Last year saw Putin's Russia cement itself as an increasingly assertive international power. Russia's annexation of Crimea and its sustained aggression toward Ukraine resulted in an array of Western sanctions.
Oil prices slid and a wounded Russia entered 2015 in economic crisis. For now, it is difficult to predict what, if any, effect these events will have on Russia's Arctic strategy. It is, however, crucial to safeguard the Arctic from increasing tensions between Russia and the West.
Sanctions are not solely responsible for Russia's current economic crisis. Most of the responsibility sits squarely with the 2014 oil price dive. The oil dive exposed Russia's continued failure to diversify its economy away from an over-reliance on windfalls from oil and natural gas exports.
Russia's crisis is compounded by a system riddled with corruption. Despite the bleak outlook, Putin maintains high approval ratings, evidently the result of a population resilient to economic hardship inculcated by Kremlin propaganda.
Meanwhile, U.S. sanctions on Arctic joint venture exploration have slowed Russia's Arctic production schedule. The Kremlin's claims that Russia can go it alone in the Arctic is deceptive — in reality Russia lacks both the cash and technology for sole operation.
The Arctic is not a short-term issue. It's still a long way from the top of the international agenda, attracting bursts of "new Cold War" rhetoric from time to time when a flag is planted.
Russia did just that in 2007, planting its flag on the Arctic seabed. For many that was a symbolic starting point for the Arctic scramble. For Russia, the Arctic represents a conduit for international prestige and perhaps more significantly — international relevance.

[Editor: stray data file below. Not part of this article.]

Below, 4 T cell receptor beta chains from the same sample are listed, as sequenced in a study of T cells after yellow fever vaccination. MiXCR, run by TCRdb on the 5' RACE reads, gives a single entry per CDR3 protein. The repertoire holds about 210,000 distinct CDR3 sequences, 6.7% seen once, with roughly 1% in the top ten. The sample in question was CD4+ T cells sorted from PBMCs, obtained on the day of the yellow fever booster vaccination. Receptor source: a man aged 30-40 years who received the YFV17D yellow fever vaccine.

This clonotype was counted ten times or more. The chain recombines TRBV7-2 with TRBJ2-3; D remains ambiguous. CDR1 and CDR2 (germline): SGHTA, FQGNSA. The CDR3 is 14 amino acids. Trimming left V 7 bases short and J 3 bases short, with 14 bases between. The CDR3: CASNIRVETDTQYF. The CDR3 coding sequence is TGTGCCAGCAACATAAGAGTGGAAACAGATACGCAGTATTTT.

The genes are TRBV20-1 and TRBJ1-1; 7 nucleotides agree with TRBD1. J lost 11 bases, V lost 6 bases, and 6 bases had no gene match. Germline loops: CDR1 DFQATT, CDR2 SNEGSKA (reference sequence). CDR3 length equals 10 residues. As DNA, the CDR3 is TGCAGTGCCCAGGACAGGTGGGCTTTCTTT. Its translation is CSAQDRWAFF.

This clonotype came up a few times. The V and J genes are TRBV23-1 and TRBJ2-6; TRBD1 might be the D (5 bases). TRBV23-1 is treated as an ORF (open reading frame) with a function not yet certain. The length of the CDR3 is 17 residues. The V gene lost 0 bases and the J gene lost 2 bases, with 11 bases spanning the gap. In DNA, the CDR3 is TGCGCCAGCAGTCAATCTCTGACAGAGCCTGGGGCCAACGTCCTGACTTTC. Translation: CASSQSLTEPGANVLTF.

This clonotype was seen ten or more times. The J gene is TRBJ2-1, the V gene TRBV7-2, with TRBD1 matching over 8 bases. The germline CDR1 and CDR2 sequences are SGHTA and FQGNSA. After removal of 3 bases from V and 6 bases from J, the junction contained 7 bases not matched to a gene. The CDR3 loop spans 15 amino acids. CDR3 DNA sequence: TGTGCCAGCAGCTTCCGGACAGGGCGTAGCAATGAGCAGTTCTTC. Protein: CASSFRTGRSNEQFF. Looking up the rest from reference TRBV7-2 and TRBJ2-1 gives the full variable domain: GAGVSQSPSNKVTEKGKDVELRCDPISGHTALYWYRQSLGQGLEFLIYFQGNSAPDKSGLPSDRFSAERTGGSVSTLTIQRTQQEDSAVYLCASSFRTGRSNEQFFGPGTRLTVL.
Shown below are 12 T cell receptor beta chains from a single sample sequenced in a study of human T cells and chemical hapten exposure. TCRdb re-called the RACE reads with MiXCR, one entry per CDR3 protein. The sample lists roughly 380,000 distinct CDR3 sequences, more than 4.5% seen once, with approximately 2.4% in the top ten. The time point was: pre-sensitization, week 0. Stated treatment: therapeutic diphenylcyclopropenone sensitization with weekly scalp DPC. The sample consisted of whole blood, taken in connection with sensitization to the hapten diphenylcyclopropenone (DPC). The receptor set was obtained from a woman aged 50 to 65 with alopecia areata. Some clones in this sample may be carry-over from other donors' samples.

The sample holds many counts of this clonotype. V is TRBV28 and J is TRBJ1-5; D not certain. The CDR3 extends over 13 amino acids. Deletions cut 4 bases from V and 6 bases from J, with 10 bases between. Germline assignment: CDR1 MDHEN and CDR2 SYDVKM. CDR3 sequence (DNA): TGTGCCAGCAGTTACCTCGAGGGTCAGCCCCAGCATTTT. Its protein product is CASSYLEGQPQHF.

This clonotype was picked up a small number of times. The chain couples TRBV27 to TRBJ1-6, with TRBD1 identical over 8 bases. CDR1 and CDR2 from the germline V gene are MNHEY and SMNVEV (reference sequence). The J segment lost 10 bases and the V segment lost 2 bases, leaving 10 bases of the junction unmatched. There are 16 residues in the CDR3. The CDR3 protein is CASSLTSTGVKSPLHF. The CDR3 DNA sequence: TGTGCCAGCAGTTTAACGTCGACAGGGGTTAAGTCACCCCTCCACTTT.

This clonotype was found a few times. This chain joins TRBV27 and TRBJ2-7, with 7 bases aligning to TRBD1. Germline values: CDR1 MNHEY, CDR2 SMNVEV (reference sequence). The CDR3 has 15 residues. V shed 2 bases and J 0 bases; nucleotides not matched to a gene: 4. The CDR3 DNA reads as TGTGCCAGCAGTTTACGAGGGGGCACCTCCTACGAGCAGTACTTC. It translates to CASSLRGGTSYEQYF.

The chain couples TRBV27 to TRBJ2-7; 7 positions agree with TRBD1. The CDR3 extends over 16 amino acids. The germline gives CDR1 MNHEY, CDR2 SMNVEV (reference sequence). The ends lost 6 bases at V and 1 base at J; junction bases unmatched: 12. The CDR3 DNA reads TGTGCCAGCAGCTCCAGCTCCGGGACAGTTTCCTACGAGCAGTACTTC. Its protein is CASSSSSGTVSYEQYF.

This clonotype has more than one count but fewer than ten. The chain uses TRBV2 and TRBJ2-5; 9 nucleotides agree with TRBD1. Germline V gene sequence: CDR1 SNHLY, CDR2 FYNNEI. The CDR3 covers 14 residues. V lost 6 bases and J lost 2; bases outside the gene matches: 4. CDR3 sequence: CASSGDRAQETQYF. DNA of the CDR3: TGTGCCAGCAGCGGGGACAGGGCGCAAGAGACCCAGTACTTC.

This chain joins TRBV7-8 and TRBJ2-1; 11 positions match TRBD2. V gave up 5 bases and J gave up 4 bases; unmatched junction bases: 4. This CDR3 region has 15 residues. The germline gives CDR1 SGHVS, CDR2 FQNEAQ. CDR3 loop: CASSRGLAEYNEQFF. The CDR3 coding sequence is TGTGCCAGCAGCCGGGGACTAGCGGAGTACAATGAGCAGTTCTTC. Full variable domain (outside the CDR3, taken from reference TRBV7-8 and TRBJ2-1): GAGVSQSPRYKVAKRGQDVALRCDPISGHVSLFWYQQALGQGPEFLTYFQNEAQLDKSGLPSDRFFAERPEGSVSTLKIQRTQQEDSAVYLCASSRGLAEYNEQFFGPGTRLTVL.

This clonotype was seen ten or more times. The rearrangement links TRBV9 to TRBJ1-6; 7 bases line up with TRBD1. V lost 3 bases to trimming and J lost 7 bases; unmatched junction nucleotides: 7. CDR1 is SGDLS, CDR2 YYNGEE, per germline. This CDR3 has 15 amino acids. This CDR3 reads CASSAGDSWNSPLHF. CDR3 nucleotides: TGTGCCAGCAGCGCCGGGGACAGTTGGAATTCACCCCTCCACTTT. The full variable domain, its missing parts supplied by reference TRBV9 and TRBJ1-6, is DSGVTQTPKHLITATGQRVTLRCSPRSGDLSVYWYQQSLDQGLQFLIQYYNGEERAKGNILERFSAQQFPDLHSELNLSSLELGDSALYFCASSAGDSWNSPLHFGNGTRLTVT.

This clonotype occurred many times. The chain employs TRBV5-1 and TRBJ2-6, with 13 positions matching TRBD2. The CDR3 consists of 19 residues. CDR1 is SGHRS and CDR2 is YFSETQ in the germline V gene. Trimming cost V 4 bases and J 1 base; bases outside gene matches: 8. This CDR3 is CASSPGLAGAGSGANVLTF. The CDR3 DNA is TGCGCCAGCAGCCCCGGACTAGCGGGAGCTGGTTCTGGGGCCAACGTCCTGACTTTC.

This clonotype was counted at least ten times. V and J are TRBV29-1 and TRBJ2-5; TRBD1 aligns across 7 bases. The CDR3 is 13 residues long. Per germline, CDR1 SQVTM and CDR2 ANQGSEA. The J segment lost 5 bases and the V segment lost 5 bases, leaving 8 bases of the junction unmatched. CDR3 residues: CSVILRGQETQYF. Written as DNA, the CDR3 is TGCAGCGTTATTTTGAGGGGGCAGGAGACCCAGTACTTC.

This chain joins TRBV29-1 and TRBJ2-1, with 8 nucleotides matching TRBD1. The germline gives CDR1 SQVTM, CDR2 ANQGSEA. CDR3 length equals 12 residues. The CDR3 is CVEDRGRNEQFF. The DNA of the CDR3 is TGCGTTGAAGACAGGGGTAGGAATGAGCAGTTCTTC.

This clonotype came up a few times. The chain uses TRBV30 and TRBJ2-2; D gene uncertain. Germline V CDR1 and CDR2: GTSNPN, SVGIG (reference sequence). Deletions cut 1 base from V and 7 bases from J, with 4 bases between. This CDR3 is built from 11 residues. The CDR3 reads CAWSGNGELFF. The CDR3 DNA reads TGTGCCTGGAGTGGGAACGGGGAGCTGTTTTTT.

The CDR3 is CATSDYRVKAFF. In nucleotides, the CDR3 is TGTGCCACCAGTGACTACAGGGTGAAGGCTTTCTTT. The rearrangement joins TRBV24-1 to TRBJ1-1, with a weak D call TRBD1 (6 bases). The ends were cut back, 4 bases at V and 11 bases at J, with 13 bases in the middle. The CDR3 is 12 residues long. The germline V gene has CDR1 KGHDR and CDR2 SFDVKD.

It is vital to understand the central drivers of Russia's Arctic ambitions, it is not simply a quest to expand Russian territory. Russian Arctic strategy is driven largely by normative factors such as the necessity to secure its vast Arctic border.
In fact, the Arctic represents a blueprint for U.S. engagement and cooperation with Russia. It is crucial the Arctic is safeguarded from souring U.S.-Russian relations. Both countries must hone in on areas of mutual interest in the Arctic.
The U.S. must engage Russia as an equal Arctic power and push for partnership. As the U.S. takes the helm of the Arctic Council — a high-level intergovernmental forum that addresses issues faced by the Arctic governments — a key objective must be to keep the window for cooperation with Russia open.
Potential conflicts are stirring as all five Arctic rim powers gather the scientific evidence to back their individual territorial claims — most of which are overlapping. Allowing existing U.S.-Russian tensions over Ukraine to spill into the Arctic arena will further isolate Russia.
During its 2015 Arctic Council chairmanship, the United States has the potential to develop a blueprint for cooperation with Russia and in doing so reset the reset. As the Arctic warms, perhaps the U.S.-Russian relationship will too.
Allowing U.S.-Russian relations to sour further and the failure to safeguard the Arctic from the fallout will further isolate the wounded bear. In doing so it will set the combative tone for our global Arctic future.
Elizabeth Buchanan is a Ph.D. candidate at the Center for European Studies at the Australian National University, Canberra.